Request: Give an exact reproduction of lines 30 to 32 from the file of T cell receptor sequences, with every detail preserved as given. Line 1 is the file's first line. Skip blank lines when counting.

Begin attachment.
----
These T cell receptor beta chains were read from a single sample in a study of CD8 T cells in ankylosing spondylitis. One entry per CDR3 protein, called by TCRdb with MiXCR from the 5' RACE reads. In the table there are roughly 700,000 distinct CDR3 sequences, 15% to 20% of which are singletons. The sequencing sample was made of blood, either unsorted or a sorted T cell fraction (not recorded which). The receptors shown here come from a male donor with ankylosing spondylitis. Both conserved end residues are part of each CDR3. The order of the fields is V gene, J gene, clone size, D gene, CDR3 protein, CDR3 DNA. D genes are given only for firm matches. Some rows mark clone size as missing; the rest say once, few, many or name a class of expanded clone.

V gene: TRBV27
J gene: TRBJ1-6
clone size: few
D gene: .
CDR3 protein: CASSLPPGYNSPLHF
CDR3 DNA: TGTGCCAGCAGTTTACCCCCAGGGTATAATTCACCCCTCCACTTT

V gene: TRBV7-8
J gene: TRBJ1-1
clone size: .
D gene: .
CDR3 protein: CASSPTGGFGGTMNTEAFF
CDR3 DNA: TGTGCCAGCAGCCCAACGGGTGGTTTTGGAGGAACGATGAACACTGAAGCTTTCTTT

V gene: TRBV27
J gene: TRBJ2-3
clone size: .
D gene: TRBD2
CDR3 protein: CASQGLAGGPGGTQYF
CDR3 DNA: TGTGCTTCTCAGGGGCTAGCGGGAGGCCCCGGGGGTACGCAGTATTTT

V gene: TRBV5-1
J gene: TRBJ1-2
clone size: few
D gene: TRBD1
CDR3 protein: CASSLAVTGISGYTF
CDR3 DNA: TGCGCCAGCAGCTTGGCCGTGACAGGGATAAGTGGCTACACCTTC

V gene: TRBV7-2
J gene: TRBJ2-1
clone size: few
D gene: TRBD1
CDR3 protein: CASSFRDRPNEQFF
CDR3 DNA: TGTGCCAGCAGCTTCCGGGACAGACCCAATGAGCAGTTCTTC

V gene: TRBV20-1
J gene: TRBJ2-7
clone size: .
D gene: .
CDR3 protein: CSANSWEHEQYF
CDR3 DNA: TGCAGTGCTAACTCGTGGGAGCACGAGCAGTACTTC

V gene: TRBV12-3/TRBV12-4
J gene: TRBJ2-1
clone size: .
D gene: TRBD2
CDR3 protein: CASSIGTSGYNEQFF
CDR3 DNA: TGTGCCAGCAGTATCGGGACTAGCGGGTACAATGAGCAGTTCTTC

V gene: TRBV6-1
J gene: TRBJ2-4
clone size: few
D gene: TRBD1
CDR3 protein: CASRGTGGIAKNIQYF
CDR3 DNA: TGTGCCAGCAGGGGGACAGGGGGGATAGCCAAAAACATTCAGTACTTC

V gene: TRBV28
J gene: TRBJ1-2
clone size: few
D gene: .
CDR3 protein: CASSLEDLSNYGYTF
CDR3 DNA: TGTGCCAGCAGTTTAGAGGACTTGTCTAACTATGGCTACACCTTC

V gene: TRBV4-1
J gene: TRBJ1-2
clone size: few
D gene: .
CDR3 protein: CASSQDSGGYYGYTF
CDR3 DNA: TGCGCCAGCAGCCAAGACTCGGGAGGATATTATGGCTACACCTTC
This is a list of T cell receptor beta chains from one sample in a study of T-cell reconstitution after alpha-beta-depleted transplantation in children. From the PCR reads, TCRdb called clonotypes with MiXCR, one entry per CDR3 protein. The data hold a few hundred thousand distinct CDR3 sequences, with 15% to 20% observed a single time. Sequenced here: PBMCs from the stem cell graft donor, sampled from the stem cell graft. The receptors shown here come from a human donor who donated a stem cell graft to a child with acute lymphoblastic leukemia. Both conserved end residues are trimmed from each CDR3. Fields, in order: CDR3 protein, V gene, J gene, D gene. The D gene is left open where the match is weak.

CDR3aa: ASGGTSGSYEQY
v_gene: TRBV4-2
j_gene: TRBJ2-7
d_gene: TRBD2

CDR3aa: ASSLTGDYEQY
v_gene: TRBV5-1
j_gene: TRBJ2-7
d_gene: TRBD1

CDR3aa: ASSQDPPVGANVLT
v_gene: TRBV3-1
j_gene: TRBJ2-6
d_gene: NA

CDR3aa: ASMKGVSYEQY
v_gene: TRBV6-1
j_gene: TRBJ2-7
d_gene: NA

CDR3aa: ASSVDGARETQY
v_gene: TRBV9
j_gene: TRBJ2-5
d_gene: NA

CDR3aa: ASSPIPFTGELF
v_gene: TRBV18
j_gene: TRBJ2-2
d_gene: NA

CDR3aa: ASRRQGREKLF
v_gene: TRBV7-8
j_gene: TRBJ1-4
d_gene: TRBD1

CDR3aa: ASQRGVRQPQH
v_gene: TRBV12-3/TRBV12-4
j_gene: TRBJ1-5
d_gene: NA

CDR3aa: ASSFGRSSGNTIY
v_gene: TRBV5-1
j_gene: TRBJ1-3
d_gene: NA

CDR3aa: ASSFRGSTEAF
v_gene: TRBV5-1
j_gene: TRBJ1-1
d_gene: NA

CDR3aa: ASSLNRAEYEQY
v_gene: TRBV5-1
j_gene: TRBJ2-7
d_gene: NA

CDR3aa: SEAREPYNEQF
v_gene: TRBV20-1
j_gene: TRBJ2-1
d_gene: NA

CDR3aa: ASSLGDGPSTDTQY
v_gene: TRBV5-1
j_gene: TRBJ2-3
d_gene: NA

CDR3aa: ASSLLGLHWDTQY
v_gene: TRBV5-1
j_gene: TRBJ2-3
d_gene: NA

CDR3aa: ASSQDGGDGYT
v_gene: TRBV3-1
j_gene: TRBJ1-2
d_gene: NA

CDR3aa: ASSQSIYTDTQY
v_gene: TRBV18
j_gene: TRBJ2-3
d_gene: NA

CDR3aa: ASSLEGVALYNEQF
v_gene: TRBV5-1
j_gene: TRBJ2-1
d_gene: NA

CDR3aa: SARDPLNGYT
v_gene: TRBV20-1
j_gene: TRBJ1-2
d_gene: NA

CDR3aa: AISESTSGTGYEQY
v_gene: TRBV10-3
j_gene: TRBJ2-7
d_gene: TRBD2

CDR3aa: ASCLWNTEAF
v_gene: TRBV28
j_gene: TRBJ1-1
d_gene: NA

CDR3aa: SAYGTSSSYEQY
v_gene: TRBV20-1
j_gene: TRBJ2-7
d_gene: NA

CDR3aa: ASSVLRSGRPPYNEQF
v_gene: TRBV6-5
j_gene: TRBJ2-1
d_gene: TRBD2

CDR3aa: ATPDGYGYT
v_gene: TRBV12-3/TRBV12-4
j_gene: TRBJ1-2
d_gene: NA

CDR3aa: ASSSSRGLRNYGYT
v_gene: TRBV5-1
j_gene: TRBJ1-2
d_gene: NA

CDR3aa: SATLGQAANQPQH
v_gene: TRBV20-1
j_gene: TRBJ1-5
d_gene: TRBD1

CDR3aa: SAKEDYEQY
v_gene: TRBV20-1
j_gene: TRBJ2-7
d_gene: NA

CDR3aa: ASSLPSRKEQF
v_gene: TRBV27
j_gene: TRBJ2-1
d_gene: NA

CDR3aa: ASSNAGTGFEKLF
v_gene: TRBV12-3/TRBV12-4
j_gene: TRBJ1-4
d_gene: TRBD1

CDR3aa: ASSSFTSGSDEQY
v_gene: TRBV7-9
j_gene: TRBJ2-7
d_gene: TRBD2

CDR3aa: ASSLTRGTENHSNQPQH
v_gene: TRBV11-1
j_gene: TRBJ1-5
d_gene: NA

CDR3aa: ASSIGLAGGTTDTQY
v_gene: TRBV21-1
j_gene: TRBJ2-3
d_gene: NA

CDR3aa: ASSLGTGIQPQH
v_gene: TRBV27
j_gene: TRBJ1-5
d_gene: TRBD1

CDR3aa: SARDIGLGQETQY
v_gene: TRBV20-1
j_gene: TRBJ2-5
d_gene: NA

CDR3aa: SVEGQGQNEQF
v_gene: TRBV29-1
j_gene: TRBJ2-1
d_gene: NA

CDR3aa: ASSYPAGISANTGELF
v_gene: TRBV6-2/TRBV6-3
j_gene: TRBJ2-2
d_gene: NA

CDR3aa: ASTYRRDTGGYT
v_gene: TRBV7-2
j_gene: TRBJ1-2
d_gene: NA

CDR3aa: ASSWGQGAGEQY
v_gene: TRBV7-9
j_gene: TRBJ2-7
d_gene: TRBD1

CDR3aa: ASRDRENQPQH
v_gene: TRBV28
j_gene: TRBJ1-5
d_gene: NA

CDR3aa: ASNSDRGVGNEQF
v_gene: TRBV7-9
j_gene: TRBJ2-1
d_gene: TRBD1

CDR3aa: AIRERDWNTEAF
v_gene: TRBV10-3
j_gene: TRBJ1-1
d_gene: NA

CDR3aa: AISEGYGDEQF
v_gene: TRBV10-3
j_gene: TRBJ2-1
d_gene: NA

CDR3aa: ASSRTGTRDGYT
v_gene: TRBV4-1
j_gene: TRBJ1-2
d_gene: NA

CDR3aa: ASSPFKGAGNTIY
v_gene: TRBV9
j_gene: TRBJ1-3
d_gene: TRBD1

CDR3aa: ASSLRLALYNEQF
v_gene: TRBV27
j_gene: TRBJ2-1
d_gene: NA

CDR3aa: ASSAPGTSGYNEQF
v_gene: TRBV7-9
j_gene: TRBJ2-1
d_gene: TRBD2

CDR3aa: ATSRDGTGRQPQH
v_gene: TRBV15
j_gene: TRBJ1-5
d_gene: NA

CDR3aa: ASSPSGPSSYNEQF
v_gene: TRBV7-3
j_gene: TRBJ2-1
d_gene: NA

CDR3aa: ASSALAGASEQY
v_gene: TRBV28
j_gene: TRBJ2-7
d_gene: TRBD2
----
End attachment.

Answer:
CDR3 protein: CASSFRDRPNEQFF
CDR3 DNA: TGTGCCAGCAGCTTCCGGGACAGACCCAATGAGCAGTTCTTC

V gene: TRBV20-1